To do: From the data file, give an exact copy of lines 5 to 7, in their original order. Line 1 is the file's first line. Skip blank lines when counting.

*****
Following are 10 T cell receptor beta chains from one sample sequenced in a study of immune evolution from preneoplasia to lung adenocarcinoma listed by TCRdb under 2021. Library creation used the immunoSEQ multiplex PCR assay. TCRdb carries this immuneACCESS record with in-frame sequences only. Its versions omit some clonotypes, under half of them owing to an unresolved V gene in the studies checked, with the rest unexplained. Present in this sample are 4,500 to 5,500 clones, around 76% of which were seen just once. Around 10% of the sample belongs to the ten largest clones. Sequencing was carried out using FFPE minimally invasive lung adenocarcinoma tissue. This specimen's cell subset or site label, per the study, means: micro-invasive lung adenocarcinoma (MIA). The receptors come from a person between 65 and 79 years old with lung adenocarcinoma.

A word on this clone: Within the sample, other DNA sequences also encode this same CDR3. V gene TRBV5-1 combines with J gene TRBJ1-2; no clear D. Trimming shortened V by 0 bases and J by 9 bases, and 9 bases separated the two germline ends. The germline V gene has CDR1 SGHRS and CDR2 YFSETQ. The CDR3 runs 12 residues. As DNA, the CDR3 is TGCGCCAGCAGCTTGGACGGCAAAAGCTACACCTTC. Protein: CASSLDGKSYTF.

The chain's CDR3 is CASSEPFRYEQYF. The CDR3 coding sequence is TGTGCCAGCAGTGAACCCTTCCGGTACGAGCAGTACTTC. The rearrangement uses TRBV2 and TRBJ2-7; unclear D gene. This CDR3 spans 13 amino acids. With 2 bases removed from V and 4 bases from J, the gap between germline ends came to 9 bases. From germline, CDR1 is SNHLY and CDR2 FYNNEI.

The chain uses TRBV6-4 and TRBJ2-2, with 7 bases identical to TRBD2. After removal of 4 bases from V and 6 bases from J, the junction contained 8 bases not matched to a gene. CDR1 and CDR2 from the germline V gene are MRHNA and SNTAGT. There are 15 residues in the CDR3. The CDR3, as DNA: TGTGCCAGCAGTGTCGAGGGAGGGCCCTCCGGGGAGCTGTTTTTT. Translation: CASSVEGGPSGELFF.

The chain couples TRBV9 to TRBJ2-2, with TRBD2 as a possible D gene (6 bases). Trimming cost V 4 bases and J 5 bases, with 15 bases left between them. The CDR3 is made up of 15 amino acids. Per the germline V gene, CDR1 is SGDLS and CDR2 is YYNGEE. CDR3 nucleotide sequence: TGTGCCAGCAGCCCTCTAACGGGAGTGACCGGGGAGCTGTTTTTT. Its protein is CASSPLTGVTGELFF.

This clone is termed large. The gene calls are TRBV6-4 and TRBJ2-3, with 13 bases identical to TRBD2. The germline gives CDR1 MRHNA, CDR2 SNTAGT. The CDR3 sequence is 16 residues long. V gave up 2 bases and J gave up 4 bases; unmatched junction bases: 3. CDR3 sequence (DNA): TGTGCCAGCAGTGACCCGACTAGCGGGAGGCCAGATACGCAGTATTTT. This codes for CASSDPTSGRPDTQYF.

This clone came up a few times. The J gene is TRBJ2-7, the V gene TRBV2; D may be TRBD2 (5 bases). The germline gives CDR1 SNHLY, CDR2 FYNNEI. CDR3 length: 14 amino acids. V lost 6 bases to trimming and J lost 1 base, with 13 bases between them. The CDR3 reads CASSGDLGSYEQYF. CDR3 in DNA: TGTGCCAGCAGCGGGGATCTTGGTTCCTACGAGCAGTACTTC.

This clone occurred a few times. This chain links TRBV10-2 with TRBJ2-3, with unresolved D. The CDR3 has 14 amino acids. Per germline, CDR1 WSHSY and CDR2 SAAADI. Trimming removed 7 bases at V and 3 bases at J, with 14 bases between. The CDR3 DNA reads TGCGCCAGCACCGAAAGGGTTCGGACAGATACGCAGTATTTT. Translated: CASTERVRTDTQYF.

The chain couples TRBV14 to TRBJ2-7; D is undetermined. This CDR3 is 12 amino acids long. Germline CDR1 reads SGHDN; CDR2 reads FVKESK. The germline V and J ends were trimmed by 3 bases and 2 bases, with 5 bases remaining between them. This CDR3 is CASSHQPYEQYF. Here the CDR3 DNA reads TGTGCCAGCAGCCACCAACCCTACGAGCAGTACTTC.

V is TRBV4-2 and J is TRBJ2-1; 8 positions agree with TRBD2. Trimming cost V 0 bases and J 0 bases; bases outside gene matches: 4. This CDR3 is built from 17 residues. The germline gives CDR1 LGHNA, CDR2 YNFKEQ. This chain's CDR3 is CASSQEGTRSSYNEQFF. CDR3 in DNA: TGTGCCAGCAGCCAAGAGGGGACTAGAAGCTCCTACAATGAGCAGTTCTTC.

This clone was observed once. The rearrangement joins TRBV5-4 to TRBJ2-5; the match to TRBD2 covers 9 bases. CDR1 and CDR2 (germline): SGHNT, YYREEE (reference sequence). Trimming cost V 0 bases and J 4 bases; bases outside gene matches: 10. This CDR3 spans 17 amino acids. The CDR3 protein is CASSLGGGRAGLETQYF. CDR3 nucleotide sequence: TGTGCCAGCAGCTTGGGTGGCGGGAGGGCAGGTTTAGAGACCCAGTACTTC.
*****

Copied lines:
The chain couples TRBV9 to TRBJ2-2, with TRBD2 as a possible D gene (6 bases). Trimming cost V 4 bases and J 5 bases, with 15 bases left between them. The CDR3 is made up of 15 amino acids. Per the germline V gene, CDR1 is SGDLS and CDR2 is YYNGEE. CDR3 nucleotide sequence: TGTGCCAGCAGCCCTCTAACGGGAGTGACCGGGGAGCTGTTTTTT. Its protein is CASSPLTGVTGELFF.

This clone is termed large. The gene calls are TRBV6-4 and TRBJ2-3, with 13 bases identical to TRBD2. The germline gives CDR1 MRHNA, CDR2 SNTAGT. The CDR3 sequence is 16 residues long. V gave up 2 bases and J gave up 4 bases; unmatched junction bases: 3. CDR3 sequence (DNA): TGTGCCAGCAGTGACCCGACTAGCGGGAGGCCAGATACGCAGTATTTT. This codes for CASSDPTSGRPDTQYF.

This clone came up a few times. The J gene is TRBJ2-7, the V gene TRBV2; D may be TRBD2 (5 bases). The germline gives CDR1 SNHLY, CDR2 FYNNEI. CDR3 length: 14 amino acids. V lost 6 bases to trimming and J lost 1 base, with 13 bases between them. The CDR3 reads CASSGDLGSYEQYF. CDR3 in DNA: TGTGCCAGCAGCGGGGATCTTGGTTCCTACGAGCAGTACTTC.